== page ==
After two sailors are conned into buying a lame race-horse, they go ashore to sort out the problem, but when they realize that the horse is one of a pair of identical twins, their plan for revenge becomes more complicated.
Fields wants to sell a film story to Esoteric Studios. On the way he gets insulted by little boys, beat up for ogling a woman, and abused by a waitress. He becomes his niece's guardian when... See full summary »
Stan and Ollie are charged with delivering the deed to a valuable gold mine to the daughter of a dead prospector. However they reckon without the machinations of her evil guardian Mickey ... See full summary »
Kent, the unscrupulous boss of Bottleneck has Sheriff Keogh killed when he asks one too many questions about a rigged poker game that gives Kent a stranglehold over the local cattle rangers... See full summary »
Casino operator Johnny Lamb hires down-on-her-luck socialite Lucille Sutton as his casino hostess, in order to help her and to improve casino income. But Lamb's pals fear he may follow ... See full summary »
Ex-gangster Tony Banks is called out of retirement by mob kingpin God to carry out a hit on fellow mobster "Blue Chips" Packard. When Banks demurs, God kidnaps his daughter Darlene on his ... See full summary »
Embezzler, shill, all around confidence man S. Quentin Quale is heading west to find his fortune; he meets the crafty but simple brothers Joseph and Rusty Panello in a train station, where they steal all his money. They're heading west, too, because they've heard you can just pick the gold off the ground. Once there, they befriend an old miner named Dan Wilson whose property, Dead Man's Gulch, has no gold. They loan him their last ten dollars so he can go start life anew, and for collateral, he gives them the deed to the Gulch. Unbeknownst to Wilson, the son of his longtime rival, Terry Turner (who's also in love with his daughter, Eva), has contacted the railroad to arrange for them to build through the land, making the old man rich and hopefully resolving the feud. But the evil Red Baxter, owner of a saloon, tricks the boys out of the deed, and it's up to them - as well as Quale, who naturally finds his way out west anyway - to save the day. Written by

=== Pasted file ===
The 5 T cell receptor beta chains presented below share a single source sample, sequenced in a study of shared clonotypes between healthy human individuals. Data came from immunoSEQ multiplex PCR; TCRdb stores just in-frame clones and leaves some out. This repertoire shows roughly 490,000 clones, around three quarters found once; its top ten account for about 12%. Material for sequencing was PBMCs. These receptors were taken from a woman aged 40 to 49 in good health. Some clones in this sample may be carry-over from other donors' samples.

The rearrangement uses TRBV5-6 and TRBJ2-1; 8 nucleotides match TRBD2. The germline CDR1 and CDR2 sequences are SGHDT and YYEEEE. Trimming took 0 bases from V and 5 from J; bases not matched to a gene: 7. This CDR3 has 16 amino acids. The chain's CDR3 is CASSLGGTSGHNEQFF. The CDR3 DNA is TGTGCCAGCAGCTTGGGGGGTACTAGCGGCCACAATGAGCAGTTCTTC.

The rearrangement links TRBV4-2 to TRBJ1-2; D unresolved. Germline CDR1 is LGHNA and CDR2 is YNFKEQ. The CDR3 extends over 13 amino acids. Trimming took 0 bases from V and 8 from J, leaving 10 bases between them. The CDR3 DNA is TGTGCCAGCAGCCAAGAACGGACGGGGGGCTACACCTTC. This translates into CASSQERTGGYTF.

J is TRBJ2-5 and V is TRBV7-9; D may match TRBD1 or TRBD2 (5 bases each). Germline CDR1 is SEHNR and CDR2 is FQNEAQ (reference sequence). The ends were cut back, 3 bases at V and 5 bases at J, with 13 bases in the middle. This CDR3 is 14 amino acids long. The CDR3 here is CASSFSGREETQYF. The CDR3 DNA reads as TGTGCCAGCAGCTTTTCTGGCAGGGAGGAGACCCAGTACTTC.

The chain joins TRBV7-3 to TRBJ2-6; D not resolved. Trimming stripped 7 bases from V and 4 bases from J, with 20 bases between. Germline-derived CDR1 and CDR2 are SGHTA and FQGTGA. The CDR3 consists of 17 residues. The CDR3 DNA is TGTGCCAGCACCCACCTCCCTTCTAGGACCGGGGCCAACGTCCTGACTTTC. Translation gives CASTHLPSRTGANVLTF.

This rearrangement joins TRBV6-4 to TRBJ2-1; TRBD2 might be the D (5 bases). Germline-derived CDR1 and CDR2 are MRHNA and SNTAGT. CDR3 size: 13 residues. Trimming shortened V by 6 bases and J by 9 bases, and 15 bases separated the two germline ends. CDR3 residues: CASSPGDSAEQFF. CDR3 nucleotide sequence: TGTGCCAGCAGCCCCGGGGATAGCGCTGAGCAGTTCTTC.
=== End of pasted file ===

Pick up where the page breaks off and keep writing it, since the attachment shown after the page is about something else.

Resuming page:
Gary Dickerson <email@example.com>
Cast members Earl Covert, Phil Neely and Bob Priester are in studio records/casting call lists for this movie, all for 'Specialty Bits in the "As If I Didn't Know" Number', but that song was not performed in the print shown on Turner Classic Movies (TCM). The song and its composers are credited onscreen, so its music may be included in the score, but it is not known if a production number was filmed and then cut, or simply not filmed at all. See more »
The train that the Marx brothers are driving is a locomotive of a 2-8-0 wheel arrangement. However, when the train runs off the track, the locomotive is portrayed by a 2 truck Climax type engine of a 0-4-4-0 arrangement. Then, the train reverts to the 2-8-0 once it returns to the tracks. See more »
I really enjoyed Go West. I thought the first forty-five minutes or so was terrific and very funny and even touching in spots. The movie bogs down in the middle with a very hokey song about "Riding the range" and an unfunny and overly stereotypical segment featuring native Americans. An earlier song sung by June MacCloy is disturbingly mannish and also flops. The sequence where the brothers tear apart a train for firewood is passable as a whole with some funny bits. Go West moves along very well, isn't overly complicated or bogged down (except for the middle) and is fun and entertaining overall.
5 of 6 people found this review helpful.
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